PPP Central Secretariat building appears deserted
ISLAMABAD: The off-white building in a quiet residential street of the capital city would not draw attention to itself would it not be for the loud red, green and black colours on the outer wall and the flags placed here and there. It is only these colours of the Pakistan People’s Party (PPP) that hint at the importance of the old building – old by Islamabad’s standards that is. The building is important as it is the central secretariat of one of the most popular parties of the country. The secretariat was established in 1987 in F-6/4 after Benazir returned from abroad and won the 1988 elections to become Pakistan’s first woman prime minister.
Perhaps if one listened hard enough, the flags, the hoarding and the walls could tell one of the momentous events that had taken place here, important meetings, crucial decisions that were taken and famous personalities that had once visited. Past glories that the brick and the mortar witnessed because now the building appears deserted. Hardly anyone comes here anymore. There are no life-size portraits of party leaders, not even of founding chairman Zulfikar Ali Bhutto or Benazir Bhutto, present chairperson, on display outside the secretariat building like there are outside Pakistan Muslim League (PML) House, central secretariat of the PPP’s rival party.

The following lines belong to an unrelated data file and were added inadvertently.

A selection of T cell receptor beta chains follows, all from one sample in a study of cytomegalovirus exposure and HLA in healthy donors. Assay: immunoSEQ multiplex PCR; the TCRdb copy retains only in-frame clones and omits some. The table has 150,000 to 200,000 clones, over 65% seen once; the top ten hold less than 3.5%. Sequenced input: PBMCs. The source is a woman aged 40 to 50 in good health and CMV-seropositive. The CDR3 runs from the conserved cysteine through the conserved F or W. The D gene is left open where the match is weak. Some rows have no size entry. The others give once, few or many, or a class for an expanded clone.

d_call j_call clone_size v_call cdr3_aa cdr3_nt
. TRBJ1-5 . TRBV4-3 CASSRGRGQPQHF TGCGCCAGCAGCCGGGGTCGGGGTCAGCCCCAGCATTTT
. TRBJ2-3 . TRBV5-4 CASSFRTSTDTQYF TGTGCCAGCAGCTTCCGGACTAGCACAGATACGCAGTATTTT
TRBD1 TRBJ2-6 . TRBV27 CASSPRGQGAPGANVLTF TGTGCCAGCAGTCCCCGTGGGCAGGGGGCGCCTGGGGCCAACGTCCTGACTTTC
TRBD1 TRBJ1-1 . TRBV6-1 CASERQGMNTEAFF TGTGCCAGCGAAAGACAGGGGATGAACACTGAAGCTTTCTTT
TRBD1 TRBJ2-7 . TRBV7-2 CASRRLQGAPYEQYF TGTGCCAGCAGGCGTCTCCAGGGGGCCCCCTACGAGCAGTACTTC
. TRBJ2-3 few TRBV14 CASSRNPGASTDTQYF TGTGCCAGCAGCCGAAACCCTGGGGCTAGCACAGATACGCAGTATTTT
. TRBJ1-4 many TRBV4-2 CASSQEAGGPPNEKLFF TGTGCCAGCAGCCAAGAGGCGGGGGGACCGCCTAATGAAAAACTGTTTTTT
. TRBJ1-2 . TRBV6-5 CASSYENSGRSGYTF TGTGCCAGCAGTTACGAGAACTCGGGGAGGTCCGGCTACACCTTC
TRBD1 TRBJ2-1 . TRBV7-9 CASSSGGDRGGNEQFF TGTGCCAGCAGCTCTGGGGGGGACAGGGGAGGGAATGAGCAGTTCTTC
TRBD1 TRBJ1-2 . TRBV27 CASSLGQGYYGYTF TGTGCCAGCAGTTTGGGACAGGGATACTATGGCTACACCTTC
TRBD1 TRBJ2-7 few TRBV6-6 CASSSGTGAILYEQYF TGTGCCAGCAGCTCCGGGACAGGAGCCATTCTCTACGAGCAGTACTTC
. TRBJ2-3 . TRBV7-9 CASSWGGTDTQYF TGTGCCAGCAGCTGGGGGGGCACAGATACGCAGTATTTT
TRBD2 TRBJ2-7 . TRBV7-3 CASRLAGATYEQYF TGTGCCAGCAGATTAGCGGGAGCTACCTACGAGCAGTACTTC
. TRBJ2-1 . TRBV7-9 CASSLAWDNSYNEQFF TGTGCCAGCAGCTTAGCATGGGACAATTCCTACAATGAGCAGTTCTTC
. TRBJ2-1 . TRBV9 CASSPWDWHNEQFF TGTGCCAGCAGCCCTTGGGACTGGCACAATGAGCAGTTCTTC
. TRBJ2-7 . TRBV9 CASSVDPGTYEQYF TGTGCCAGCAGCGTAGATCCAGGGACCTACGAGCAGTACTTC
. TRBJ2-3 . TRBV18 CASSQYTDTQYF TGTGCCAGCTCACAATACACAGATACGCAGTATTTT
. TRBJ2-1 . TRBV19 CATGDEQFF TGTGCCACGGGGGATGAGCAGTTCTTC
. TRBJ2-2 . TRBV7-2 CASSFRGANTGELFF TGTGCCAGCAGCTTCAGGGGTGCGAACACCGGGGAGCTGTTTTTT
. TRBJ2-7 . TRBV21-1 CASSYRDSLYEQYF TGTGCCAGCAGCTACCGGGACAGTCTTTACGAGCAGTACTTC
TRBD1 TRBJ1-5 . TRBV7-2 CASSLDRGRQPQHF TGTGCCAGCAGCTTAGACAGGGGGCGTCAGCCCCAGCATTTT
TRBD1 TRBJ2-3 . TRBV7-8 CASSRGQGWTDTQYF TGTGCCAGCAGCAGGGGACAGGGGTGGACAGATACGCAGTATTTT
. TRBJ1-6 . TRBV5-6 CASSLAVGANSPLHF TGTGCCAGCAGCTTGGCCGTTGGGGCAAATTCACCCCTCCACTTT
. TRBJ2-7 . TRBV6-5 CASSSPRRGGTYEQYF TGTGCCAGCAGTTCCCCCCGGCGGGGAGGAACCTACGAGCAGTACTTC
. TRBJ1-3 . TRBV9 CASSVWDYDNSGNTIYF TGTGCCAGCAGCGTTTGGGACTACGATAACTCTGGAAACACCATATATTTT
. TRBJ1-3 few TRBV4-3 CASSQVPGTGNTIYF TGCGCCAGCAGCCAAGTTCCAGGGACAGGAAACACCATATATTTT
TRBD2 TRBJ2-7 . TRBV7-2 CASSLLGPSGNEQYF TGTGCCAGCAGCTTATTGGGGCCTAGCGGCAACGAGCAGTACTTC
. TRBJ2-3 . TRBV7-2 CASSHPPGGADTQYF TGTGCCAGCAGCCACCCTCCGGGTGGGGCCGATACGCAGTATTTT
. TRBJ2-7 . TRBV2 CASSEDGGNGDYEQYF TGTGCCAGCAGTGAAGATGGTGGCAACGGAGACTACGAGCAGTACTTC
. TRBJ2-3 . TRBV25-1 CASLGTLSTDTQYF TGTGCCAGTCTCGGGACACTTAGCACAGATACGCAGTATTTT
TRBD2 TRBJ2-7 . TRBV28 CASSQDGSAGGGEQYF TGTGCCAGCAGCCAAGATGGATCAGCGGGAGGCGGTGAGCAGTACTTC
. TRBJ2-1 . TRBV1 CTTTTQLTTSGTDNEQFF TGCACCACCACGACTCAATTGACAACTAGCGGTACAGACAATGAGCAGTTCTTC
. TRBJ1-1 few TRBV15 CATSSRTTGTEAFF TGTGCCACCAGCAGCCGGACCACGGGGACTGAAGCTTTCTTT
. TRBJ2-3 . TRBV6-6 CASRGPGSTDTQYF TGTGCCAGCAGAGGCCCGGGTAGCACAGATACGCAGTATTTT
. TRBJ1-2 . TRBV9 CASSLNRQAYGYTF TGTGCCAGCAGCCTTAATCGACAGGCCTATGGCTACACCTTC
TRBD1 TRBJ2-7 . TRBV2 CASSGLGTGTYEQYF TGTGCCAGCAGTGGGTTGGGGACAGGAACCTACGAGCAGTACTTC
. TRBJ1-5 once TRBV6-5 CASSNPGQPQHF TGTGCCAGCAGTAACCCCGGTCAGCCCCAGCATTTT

There are only a few party flags and nothing more. For all the ‘activity’ that takes place here, the PPP Central Secretariat could well be the office of a regional or small political party. This is upsetting for many PPP stalwarts.
“The secretariat should be decorated properly in the manner befitting mainstream political parties. Portraits of leaders should be put up,” said a worker at the secretariat.
A senior party member said that the secretariat holds meetings of party leaders only occasionally. “Fewer leaders visit the secretariat nowadays. Benazir’s absence from the country is one the main reasons for the lack of activity at the secretariat,” he said. Pictures and portraits of Zulfikar Bhutto, Benazir and her husband, Asif Ali Zaradari, after his release from jail, do adorn the walls of the rooms. The picture of the memorable moment when Benazir took the oath of the office of the prime minister from former president Ghulam Ishaq Khan is also on display. The eight-room secretariat is run by a staff of 13 members, headed by Kamran Zafar, party’s joint secretary. Aun Rizvi is the office secretary. The secretariat’s expenses are met by the Central Executive Council (CEC) membership fees, donations and party funds.
Three rooms have been reserved for Benazir Bhutto, Nahid Khan, her political secretary, Kamran Zafar, office in-charge. One room is used by both Jahangir Badar and Makhdoom Amin Fahim.